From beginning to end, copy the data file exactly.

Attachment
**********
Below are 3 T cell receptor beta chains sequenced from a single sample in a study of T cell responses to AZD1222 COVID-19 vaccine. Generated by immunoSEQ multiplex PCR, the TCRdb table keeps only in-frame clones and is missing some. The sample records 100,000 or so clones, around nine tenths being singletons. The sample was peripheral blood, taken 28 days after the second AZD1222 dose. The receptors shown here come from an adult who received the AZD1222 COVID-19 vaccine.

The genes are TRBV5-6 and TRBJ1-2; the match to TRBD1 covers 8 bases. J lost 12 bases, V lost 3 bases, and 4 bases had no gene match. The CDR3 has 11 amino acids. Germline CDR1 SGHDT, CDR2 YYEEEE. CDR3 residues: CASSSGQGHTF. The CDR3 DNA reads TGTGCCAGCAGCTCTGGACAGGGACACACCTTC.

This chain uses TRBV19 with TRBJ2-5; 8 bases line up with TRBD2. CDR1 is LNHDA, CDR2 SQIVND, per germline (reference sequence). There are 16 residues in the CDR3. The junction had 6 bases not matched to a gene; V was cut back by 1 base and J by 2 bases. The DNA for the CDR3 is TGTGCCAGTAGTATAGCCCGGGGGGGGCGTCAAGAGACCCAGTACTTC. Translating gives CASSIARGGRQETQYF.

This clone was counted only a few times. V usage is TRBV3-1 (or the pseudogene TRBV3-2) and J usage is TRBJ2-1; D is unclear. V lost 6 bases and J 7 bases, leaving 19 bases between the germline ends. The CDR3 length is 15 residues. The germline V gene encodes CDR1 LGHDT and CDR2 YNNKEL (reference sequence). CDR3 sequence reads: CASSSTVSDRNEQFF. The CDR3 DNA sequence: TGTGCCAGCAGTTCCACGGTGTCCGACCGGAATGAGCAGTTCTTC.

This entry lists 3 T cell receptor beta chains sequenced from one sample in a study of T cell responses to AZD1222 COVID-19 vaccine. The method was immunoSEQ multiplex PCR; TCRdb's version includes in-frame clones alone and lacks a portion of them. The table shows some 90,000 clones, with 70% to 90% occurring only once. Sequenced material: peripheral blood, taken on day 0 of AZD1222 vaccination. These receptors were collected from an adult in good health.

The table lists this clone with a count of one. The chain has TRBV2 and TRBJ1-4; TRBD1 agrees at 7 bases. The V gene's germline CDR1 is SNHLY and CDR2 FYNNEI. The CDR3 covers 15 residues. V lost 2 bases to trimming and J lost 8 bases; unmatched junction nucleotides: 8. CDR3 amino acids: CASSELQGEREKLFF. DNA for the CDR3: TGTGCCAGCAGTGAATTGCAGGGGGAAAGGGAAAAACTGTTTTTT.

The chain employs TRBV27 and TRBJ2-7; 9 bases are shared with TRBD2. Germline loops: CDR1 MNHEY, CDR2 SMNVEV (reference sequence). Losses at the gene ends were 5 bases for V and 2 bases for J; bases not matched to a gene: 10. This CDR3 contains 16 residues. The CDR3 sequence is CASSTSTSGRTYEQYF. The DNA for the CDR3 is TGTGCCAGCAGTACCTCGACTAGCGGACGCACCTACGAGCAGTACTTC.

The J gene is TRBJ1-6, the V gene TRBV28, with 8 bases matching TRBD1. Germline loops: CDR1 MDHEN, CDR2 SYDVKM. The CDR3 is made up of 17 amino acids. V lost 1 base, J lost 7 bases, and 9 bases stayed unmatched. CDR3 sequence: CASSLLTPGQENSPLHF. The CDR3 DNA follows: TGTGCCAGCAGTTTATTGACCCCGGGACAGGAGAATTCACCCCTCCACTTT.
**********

Below are 3 T cell receptor beta chains sequenced from a single sample in a study of T cell responses to AZD1222 COVID-19 vaccine. Generated by immunoSEQ multiplex PCR, the TCRdb table keeps only in-frame clones and is missing some. The sample records 100,000 or so clones, around nine tenths being singletons. The sample was peripheral blood, taken 28 days after the second AZD1222 dose. The receptors shown here come from an adult who received the AZD1222 COVID-19 vaccine.

The genes are TRBV5-6 and TRBJ1-2; the match to TRBD1 covers 8 bases. J lost 12 bases, V lost 3 bases, and 4 bases had no gene match. The CDR3 has 11 amino acids. Germline CDR1 SGHDT, CDR2 YYEEEE. CDR3 residues: CASSSGQGHTF. The CDR3 DNA reads TGTGCCAGCAGCTCTGGACAGGGACACACCTTC.

This chain uses TRBV19 with TRBJ2-5; 8 bases line up with TRBD2. CDR1 is LNHDA, CDR2 SQIVND, per germline (reference sequence). There are 16 residues in the CDR3. The junction had 6 bases not matched to a gene; V was cut back by 1 base and J by 2 bases. The DNA for the CDR3 is TGTGCCAGTAGTATAGCCCGGGGGGGGCGTCAAGAGACCCAGTACTTC. Translating gives CASSIARGGRQETQYF.

This clone was counted only a few times. V usage is TRBV3-1 (or the pseudogene TRBV3-2) and J usage is TRBJ2-1; D is unclear. V lost 6 bases and J 7 bases, leaving 19 bases between the germline ends. The CDR3 length is 15 residues. The germline V gene encodes CDR1 LGHDT and CDR2 YNNKEL (reference sequence). CDR3 sequence reads: CASSSTVSDRNEQFF. The CDR3 DNA sequence: TGTGCCAGCAGTTCCACGGTGTCCGACCGGAATGAGCAGTTCTTC.

This entry lists 3 T cell receptor beta chains sequenced from one sample in a study of T cell responses to AZD1222 COVID-19 vaccine. The method was immunoSEQ multiplex PCR; TCRdb's version includes in-frame clones alone and lacks a portion of them. The table shows some 90,000 clones, with 70% to 90% occurring only once. Sequenced material: peripheral blood, taken on day 0 of AZD1222 vaccination. These receptors were collected from an adult in good health.

The table lists this clone with a count of one. The chain has TRBV2 and TRBJ1-4; TRBD1 agrees at 7 bases. The V gene's germline CDR1 is SNHLY and CDR2 FYNNEI. The CDR3 covers 15 residues. V lost 2 bases to trimming and J lost 8 bases; unmatched junction nucleotides: 8. CDR3 amino acids: CASSELQGEREKLFF. DNA for the CDR3: TGTGCCAGCAGTGAATTGCAGGGGGAAAGGGAAAAACTGTTTTTT.

The chain employs TRBV27 and TRBJ2-7; 9 bases are shared with TRBD2. Germline loops: CDR1 MNHEY, CDR2 SMNVEV (reference sequence). Losses at the gene ends were 5 bases for V and 2 bases for J; bases not matched to a gene: 10. This CDR3 contains 16 residues. The CDR3 sequence is CASSTSTSGRTYEQYF. The DNA for the CDR3 is TGTGCCAGCAGTACCTCGACTAGCGGACGCACCTACGAGCAGTACTTC.

The J gene is TRBJ1-6, the V gene TRBV28, with 8 bases matching TRBD1. Germline loops: CDR1 MDHEN, CDR2 SYDVKM. The CDR3 is made up of 17 amino acids. V lost 1 base, J lost 7 bases, and 9 bases stayed unmatched. CDR3 sequence: CASSLLTPGQENSPLHF. The CDR3 DNA follows: TGTGCCAGCAGTTTATTGACCCCGGGACAGGAGAATTCACCCCTCCACTTT.